Donald Trump campaign under fire over plagiarism

Claims that Melania Trump’s speech was copied overshadow second day of convention

Donald Trump’s campaign has rubbished claims that his wife Melania’s headline speech in Cleveland on Monday night plagiarised Michelle Obama’s 2008 convention speech.

Paul Manafort, campaign manager to the soon-to-be- crowned Republican presidential nominee, argued it would be "absurd" for the would-be first lady to copy another speech in an address to 35 million people, given how heavily it was going to be scrutinised.

And yet the Trump team allowed it to happen, prompting critics to question the campaign’s professionalism in a week when the TV reality star must present himself as a credible leader to be the Republican party’s standard-bearer in the November presidential election.

"Amateur hour" was how the Trump campaign's start to the four-day Republican Party convention was repeatedly described yesterday, feeding a high degree of discord on a campaign team so eager to use the Republican gathering in Ohio to heal divisions within the party.


The self-inflicted controversy overshadowed a speech by Melania Trump, the billionaire's third wife, that was effective in softening the tough-as- nails persona of a candidate who has split the Republican Party and divided the country in a vitriolic campaign.

Dark future

Ms Trump’s 15-minute personal testimonial, the convention opening night’s headline speech, was one of the few positive stand-out moments on the opening night as speaker after speaker painted a darkly dystopian picture of a divided and unsafe US facing threats at home and aboard. The night’s theme in Cleveland was “Make America Safe Again”.

The accusations of plagiarism dominated day two of the Republican national convention as the Trump camp was put on the back foot.

“There’s no cribbing of Michelle Obama’s speech,” said campaign manger Manafort, who came under increased pressure to carry the can for the opening-night calamity.

“These were common words and values that she cares about, her family and things like that,” he said. “I mean, she was speaking in front of 35 million people last night, she knew that. To think that she would be cribbing Michelle Obama’s words is crazy.”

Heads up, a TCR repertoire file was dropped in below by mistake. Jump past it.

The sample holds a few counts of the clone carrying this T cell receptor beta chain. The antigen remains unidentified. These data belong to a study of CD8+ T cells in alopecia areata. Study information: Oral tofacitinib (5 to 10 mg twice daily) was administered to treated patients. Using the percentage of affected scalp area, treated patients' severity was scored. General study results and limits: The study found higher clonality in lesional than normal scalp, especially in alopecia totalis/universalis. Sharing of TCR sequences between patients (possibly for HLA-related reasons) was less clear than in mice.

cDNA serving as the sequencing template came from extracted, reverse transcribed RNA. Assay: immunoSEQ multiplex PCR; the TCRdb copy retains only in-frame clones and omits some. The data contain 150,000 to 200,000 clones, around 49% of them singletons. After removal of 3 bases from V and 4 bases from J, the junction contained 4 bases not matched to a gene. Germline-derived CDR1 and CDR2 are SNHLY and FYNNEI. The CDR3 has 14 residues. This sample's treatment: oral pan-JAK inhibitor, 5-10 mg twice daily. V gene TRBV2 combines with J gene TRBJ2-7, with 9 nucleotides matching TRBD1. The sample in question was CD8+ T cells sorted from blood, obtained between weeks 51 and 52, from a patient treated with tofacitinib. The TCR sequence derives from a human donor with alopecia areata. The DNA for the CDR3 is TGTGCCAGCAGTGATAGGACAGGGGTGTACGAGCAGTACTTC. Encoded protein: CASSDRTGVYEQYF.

Manafort even haggled over the number of offending plagiarised words in Ms Trump’s speech, denying that it was 58, as the media suggested, and more like 30.

He also played the gender card by claiming double standards with the Democratic campaign. He drew Hillary Clinton, his boss's rival in the November presidential election, into his defence of Ms Trump.

“This is, once again, an example of when a woman threatens Hillary Clinton, how she seeks out to demean her and take her down. It’s not going to work,” he said.

Jon Favreau, a former speechwriter for Barack Obama, said Ms Obama's speech eight years ago was written by Sarah Hurwitz, a former speechwriter for Hillary Clinton. "So the Trump campaign plagiarised from a Hillary speechwriter," he said, piling more embarrassment on the businessman's campaign team.

Striking similarities

Team Trump is on fragile ground. The similarities between the 2016 Trump and 2008 Obama speeches are, indeed, striking.

Both talked about being raised with the same values: “that you work hard for what you want in life; that your word is your bond and you do what you say,” they each said.

“Because we want our children – and all children in this nation – to know that the only limit to the height of your achievements is the reach of your dreams and your willingness to work for them,” said Ms Obama eight years ago.

“Because we want our children in this nation to know that the only limit to your achievements is the strength of your dreams and your willingness to work for them,” said Ms Trump on Monday night.

The bungling response to the controversy compounded problems for the Trump camp.

"I just don't see it," New Jersey governor Chris Christie, a former candidate and now a senior adviser to Trump told CNN, saying that 93 per cent of the speech was different from Ms Obama's speech.

“If we’re talking about 7 per cent of a speech, that was really, universally considered to be a good performance by Melania. I know her. There’s no way that Melania Trump was plagiarising Michelle Obama’s speech,” he said.

A hastily released statement in the early hours of Tuesday said the speech was composed by “Melania’s team of writers”, contradicting her earlier claims in an interview for NBC’s Today programme that she wrote it “with as little help as possible”.

Human side

Fingers were pointed and recriminations flew as

Donald Trump

was reported to be furious over how the plagiarism scandal, which has tripped up presidential candidates in the past (such as

Joe Biden

in 1987), disrupted his plans to present a more human side.

Republican national committee chairman Reince Priebus, the party official overseeing the convention, said he would "probably" fire whoever was responsible.

Trump's former campaign manager, Corey Lewandowski, who was himself fired by the billionaire last month, said the culprit should be dismissed.

But the Trump camp said it had no plans to fire anyone over the scandal, a new departure for a reality TV star who found global fame for firing people.